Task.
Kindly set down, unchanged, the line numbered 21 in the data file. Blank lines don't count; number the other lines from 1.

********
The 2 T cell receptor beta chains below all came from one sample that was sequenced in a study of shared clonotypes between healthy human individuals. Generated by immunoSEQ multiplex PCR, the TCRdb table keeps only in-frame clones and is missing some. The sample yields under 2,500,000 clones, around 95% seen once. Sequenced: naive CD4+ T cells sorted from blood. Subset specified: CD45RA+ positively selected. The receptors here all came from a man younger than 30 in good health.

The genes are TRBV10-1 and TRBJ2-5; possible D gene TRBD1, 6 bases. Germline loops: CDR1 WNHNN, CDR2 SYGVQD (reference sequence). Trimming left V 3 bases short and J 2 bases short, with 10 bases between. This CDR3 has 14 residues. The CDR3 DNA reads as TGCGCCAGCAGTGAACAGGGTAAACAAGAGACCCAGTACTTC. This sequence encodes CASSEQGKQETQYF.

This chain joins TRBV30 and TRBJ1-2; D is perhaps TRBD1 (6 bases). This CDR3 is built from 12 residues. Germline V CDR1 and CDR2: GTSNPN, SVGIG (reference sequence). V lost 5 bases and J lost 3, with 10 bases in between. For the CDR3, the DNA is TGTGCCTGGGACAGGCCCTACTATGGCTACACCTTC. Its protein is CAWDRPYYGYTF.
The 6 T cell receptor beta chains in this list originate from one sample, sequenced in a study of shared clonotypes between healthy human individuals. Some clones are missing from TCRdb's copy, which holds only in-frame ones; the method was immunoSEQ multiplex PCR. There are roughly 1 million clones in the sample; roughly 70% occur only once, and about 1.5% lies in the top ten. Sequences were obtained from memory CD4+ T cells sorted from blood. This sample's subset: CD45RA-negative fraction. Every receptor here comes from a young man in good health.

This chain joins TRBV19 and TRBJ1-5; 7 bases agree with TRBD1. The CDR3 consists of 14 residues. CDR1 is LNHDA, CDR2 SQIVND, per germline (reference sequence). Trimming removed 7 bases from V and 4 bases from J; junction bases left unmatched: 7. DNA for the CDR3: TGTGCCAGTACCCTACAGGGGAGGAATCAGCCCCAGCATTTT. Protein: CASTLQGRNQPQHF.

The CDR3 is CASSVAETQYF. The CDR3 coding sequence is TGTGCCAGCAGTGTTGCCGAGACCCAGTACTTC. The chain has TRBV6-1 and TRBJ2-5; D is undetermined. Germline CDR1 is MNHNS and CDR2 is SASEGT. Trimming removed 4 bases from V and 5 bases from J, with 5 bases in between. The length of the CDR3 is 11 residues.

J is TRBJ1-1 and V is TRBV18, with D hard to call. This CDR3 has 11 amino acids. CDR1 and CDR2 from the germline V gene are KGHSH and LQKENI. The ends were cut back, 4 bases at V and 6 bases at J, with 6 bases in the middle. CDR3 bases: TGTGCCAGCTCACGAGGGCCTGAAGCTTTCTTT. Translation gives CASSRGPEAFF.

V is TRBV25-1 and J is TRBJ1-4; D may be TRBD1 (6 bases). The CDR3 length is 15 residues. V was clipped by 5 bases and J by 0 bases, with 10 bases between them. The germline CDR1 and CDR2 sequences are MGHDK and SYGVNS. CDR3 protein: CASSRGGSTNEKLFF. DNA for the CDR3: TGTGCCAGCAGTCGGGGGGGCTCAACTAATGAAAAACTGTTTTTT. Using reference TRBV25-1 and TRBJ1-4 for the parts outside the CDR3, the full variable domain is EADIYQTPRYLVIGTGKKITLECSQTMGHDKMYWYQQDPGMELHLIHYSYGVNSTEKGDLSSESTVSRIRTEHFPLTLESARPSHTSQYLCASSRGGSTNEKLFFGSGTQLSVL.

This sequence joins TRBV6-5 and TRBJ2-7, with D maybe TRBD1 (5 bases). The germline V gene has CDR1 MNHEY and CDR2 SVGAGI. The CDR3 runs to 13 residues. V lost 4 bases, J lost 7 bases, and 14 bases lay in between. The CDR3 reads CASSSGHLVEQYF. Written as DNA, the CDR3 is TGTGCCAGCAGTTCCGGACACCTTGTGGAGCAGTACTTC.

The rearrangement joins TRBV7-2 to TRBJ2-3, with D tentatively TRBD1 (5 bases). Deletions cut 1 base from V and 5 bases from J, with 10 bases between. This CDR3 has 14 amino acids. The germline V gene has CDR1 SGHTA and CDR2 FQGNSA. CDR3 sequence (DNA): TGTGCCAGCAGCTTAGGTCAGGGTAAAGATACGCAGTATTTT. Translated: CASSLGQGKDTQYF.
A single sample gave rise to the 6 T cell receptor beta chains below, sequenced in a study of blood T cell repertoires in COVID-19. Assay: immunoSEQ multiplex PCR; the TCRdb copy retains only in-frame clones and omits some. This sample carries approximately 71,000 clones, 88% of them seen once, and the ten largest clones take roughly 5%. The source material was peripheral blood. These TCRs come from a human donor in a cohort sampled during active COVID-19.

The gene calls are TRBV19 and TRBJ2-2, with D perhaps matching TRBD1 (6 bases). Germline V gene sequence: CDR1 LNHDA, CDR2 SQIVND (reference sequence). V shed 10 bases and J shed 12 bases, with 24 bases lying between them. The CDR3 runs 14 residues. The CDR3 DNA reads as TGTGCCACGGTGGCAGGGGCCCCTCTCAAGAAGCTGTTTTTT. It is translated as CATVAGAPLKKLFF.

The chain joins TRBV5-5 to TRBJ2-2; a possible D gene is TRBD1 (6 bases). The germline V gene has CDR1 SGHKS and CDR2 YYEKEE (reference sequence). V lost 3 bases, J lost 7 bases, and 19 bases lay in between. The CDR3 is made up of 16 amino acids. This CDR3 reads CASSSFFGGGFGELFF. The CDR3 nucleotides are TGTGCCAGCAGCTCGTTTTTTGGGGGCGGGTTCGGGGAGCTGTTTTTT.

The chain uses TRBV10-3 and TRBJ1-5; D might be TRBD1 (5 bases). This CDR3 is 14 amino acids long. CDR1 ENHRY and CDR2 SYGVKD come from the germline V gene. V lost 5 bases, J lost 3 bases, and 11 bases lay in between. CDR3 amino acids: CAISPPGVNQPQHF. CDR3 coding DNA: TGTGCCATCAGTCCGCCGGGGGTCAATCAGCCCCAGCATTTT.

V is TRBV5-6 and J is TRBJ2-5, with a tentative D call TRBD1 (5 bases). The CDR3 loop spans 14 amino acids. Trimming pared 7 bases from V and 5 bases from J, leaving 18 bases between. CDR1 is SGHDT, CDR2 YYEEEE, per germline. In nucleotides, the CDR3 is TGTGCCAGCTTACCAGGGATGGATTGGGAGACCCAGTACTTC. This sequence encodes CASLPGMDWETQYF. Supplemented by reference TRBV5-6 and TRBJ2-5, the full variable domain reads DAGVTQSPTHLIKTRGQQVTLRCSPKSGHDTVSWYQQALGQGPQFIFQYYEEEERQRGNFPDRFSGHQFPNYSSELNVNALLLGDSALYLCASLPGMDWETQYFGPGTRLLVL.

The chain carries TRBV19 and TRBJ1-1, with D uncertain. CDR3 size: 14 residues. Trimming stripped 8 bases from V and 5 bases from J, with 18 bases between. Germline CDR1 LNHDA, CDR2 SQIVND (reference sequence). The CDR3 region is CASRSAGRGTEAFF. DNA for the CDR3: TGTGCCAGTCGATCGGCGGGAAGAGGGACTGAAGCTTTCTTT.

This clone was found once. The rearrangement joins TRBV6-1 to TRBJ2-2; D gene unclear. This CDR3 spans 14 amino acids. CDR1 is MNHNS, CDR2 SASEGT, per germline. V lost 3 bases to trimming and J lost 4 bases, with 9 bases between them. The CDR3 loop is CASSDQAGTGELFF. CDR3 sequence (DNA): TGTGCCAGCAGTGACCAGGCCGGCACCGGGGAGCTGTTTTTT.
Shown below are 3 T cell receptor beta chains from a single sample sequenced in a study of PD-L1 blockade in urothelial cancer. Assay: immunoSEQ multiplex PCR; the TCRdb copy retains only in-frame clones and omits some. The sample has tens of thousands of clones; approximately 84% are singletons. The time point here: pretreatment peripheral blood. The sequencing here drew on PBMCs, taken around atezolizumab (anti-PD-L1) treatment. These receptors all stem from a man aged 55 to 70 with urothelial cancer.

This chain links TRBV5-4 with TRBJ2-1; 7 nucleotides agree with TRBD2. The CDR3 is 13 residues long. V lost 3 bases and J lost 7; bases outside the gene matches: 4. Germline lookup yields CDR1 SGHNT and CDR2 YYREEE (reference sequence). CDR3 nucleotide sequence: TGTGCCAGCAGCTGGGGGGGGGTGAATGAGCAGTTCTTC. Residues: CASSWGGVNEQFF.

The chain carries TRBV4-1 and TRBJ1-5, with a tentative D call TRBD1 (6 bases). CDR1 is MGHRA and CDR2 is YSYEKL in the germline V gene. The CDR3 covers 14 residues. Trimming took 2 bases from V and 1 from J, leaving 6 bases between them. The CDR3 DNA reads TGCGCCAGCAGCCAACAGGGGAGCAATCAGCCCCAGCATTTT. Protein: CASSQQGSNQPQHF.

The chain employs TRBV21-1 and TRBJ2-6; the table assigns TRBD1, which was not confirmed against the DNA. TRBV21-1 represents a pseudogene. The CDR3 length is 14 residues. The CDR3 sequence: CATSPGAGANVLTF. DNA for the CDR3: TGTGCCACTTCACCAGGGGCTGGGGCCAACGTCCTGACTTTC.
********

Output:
The chain employs TRBV21-1 and TRBJ2-6; the table assigns TRBD1, which was not confirmed against the DNA. TRBV21-1 represents a pseudogene. The CDR3 length is 14 residues. The CDR3 sequence: CATSPGAGANVLTF. DNA for the CDR3: TGTGCCACTTCACCAGGGGCTGGGGCCAACGTCCTGACTTTC.